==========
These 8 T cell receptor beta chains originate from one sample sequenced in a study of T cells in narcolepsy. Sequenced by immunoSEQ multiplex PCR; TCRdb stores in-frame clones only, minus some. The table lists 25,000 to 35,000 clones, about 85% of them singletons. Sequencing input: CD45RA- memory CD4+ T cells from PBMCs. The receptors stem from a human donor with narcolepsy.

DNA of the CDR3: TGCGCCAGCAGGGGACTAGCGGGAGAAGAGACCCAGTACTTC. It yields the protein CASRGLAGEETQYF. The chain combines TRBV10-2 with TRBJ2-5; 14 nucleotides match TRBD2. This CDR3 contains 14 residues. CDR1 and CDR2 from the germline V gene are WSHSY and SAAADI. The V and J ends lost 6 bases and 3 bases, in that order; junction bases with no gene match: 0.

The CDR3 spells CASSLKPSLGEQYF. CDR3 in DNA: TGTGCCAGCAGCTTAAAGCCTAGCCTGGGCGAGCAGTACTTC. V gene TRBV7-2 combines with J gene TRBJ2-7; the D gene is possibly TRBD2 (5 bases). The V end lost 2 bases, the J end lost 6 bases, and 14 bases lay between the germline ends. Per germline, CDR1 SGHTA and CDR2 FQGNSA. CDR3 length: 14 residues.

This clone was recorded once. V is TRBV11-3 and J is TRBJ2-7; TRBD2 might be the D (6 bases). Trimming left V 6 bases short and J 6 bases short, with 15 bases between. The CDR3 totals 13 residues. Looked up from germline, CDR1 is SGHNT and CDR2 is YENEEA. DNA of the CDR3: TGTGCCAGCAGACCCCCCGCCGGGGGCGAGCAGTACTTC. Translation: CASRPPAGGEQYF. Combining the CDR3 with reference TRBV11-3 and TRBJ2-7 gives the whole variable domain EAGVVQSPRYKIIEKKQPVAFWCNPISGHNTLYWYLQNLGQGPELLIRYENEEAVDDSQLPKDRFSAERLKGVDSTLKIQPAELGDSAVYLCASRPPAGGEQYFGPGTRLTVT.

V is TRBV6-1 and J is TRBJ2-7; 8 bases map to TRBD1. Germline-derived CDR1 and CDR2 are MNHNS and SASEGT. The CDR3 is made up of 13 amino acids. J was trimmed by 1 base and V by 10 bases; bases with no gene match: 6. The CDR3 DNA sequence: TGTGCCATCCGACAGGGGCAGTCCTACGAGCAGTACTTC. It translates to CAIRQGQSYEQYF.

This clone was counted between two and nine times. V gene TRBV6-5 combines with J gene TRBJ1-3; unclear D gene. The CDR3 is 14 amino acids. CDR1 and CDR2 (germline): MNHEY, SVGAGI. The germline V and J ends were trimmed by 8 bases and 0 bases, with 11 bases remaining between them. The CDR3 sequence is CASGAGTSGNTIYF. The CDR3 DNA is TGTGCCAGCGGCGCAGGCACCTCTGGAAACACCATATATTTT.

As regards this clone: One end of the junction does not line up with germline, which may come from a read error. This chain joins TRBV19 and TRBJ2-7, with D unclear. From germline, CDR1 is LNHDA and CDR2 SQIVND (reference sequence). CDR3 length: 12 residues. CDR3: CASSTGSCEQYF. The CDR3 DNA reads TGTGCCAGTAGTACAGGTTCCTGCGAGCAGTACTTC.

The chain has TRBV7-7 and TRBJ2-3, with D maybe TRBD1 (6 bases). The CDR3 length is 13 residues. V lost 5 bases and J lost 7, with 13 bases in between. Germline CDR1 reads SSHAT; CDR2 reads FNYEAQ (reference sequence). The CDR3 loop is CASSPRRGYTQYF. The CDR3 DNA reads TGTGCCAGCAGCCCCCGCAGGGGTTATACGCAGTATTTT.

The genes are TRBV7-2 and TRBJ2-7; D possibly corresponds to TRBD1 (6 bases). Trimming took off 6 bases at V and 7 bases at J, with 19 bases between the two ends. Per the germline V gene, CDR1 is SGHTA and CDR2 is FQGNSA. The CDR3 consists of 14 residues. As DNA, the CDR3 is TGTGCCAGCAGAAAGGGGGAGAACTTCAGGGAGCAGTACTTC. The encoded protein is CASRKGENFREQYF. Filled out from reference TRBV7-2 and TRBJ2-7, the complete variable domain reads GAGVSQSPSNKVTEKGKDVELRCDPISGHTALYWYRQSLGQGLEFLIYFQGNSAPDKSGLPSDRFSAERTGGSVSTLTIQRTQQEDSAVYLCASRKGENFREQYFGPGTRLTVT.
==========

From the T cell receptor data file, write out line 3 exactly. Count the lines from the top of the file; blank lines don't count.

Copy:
The CDR3 spells CASSLKPSLGEQYF. CDR3 in DNA: TGTGCCAGCAGCTTAAAGCCTAGCCTGGGCGAGCAGTACTTC. V gene TRBV7-2 combines with J gene TRBJ2-7; the D gene is possibly TRBD2 (5 bases). The V end lost 2 bases, the J end lost 6 bases, and 14 bases lay between the germline ends. Per germline, CDR1 SGHTA and CDR2 FQGNSA. CDR3 length: 14 residues.